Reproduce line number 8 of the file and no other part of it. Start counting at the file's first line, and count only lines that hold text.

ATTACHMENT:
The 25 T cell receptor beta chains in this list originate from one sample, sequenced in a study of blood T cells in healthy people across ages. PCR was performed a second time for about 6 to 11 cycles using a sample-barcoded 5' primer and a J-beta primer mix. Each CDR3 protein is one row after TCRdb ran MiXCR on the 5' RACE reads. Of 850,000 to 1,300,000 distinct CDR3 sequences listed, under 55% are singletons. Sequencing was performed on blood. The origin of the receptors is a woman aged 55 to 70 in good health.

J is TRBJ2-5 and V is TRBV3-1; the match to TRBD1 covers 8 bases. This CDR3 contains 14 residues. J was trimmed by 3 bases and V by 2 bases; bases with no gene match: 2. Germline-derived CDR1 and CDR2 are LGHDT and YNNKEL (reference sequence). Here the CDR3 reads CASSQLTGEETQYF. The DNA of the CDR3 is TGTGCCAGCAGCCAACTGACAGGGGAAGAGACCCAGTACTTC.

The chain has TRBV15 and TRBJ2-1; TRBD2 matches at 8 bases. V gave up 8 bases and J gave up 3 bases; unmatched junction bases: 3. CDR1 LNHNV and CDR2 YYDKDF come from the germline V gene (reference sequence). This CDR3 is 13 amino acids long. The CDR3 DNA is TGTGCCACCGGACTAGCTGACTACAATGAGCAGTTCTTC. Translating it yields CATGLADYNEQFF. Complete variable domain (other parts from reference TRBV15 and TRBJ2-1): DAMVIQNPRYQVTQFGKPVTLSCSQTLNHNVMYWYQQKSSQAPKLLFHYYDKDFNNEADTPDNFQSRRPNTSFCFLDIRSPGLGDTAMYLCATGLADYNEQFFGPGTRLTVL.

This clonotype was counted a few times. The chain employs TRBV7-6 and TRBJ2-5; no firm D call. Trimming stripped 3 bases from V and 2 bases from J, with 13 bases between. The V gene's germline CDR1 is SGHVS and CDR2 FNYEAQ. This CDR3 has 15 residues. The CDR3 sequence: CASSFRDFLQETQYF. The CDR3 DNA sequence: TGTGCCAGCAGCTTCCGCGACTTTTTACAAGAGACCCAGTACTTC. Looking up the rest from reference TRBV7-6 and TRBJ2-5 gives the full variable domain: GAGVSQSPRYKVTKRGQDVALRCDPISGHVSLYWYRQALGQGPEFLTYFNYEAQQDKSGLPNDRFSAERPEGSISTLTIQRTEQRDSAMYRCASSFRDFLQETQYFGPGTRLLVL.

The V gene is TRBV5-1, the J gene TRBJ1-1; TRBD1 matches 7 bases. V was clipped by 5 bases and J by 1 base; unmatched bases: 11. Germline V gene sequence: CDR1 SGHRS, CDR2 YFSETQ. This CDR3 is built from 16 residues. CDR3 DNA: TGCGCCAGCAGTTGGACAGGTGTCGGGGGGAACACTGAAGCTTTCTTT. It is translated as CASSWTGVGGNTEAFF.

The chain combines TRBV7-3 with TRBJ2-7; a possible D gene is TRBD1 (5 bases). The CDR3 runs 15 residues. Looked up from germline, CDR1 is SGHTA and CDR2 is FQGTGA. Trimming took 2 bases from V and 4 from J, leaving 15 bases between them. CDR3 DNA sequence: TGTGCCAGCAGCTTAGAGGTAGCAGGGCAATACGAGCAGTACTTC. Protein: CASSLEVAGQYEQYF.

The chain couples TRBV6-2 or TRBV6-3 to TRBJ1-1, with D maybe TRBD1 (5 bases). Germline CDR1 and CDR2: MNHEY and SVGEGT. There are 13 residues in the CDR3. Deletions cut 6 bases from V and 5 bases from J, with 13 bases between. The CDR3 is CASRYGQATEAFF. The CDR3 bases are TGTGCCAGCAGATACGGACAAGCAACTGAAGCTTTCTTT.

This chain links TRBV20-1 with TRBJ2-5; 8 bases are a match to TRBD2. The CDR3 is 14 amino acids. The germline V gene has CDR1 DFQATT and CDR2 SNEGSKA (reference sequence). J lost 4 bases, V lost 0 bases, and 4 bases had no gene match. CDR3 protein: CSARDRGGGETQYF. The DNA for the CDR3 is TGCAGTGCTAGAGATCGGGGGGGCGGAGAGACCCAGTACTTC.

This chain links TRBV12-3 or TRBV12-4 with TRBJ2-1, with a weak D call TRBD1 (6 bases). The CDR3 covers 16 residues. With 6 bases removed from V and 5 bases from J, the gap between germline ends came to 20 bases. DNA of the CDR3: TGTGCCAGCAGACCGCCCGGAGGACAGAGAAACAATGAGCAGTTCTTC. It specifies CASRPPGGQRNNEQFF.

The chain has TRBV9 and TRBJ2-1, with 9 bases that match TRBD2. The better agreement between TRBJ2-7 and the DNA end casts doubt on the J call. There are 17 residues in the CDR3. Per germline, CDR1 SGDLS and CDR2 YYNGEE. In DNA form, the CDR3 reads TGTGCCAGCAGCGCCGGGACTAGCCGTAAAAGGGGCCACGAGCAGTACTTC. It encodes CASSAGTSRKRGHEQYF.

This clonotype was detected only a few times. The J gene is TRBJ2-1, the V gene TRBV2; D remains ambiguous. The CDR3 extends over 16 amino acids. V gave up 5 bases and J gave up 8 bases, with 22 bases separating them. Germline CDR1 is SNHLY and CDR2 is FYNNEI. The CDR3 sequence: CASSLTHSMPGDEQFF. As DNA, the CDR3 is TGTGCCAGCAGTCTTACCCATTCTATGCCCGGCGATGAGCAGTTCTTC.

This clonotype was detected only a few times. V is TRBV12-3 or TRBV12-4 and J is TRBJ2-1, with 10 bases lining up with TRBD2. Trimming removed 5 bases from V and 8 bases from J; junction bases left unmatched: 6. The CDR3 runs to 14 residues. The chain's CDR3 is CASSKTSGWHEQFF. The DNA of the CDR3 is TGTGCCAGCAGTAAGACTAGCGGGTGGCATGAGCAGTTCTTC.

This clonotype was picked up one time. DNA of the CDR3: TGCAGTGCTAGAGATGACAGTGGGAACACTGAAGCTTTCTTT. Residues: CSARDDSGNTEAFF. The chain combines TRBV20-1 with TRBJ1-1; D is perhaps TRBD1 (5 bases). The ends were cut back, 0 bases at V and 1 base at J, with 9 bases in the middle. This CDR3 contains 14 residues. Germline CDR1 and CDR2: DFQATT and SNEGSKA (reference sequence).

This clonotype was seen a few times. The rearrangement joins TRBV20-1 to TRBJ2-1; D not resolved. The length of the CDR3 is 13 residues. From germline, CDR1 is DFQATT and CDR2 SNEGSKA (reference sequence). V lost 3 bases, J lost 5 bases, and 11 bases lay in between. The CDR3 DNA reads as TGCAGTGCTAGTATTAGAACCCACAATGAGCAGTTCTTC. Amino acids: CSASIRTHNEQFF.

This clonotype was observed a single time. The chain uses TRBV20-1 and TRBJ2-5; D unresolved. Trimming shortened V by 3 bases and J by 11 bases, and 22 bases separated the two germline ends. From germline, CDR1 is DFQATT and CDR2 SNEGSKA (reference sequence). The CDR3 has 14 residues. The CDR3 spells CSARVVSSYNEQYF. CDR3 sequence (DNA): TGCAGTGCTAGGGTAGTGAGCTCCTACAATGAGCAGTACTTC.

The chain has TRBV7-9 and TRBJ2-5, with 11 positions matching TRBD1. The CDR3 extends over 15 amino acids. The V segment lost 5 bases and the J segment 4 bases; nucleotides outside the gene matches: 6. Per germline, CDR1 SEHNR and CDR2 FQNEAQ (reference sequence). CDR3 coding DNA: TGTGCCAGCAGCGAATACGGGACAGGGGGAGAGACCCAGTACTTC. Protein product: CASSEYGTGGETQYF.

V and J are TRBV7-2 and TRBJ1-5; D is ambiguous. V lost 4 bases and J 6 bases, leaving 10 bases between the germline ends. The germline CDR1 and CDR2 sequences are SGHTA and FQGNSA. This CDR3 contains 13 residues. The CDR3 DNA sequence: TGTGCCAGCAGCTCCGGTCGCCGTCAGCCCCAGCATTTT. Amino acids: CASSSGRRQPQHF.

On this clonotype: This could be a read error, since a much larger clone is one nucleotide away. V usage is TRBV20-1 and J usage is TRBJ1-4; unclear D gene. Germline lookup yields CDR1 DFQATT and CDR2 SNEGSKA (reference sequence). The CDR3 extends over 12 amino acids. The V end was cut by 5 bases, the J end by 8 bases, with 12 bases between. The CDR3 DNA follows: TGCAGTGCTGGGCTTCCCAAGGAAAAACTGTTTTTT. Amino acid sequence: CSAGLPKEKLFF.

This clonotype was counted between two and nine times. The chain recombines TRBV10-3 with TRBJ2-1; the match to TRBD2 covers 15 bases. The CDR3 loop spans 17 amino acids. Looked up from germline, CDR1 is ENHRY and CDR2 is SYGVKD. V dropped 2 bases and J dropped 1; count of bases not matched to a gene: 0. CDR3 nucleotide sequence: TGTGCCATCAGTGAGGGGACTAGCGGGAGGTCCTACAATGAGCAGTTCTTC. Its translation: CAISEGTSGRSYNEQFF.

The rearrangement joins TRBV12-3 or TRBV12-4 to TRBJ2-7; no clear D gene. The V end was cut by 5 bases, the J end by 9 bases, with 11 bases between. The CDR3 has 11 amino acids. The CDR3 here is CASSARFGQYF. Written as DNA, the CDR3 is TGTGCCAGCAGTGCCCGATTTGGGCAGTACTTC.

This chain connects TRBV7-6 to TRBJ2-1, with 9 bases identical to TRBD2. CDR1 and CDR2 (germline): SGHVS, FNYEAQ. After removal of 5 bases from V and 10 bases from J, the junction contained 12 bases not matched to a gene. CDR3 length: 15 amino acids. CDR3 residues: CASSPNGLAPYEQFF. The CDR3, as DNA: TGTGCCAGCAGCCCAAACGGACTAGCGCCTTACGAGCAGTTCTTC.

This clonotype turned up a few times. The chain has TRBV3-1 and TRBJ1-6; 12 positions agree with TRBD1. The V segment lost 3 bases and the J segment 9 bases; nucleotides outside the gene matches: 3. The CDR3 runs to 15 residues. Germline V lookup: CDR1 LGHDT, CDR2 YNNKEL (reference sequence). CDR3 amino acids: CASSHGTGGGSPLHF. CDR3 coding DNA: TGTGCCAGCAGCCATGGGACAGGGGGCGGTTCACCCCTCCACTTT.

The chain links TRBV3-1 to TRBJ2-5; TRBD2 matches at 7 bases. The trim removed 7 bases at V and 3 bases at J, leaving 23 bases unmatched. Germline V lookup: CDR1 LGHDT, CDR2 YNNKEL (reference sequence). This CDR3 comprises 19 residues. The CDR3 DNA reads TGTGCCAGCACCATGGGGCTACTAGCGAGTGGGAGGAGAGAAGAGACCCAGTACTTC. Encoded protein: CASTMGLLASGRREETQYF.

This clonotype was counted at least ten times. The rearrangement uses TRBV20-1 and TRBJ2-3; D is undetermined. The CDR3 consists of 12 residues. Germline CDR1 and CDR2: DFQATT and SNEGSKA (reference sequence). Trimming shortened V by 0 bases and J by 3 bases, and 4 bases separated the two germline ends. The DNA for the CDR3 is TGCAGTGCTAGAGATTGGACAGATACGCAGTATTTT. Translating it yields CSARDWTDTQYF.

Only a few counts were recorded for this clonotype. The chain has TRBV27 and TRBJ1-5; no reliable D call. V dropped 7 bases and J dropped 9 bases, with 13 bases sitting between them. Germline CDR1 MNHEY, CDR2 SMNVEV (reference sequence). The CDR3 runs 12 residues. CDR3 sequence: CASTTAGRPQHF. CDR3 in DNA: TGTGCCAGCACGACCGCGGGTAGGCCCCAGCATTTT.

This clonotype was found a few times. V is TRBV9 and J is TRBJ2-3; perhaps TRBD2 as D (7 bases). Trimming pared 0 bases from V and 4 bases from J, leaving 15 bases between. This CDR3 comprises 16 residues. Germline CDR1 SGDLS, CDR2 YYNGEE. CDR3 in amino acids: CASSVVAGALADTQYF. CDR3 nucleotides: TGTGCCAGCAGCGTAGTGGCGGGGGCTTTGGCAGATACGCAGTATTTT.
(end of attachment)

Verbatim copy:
This chain links TRBV20-1 with TRBJ2-5; 8 bases are a match to TRBD2. The CDR3 is 14 amino acids. The germline V gene has CDR1 DFQATT and CDR2 SNEGSKA (reference sequence). J lost 4 bases, V lost 0 bases, and 4 bases had no gene match. CDR3 protein: CSARDRGGGETQYF. The DNA for the CDR3 is TGCAGTGCTAGAGATCGGGGGGGCGGAGAGACCCAGTACTTC.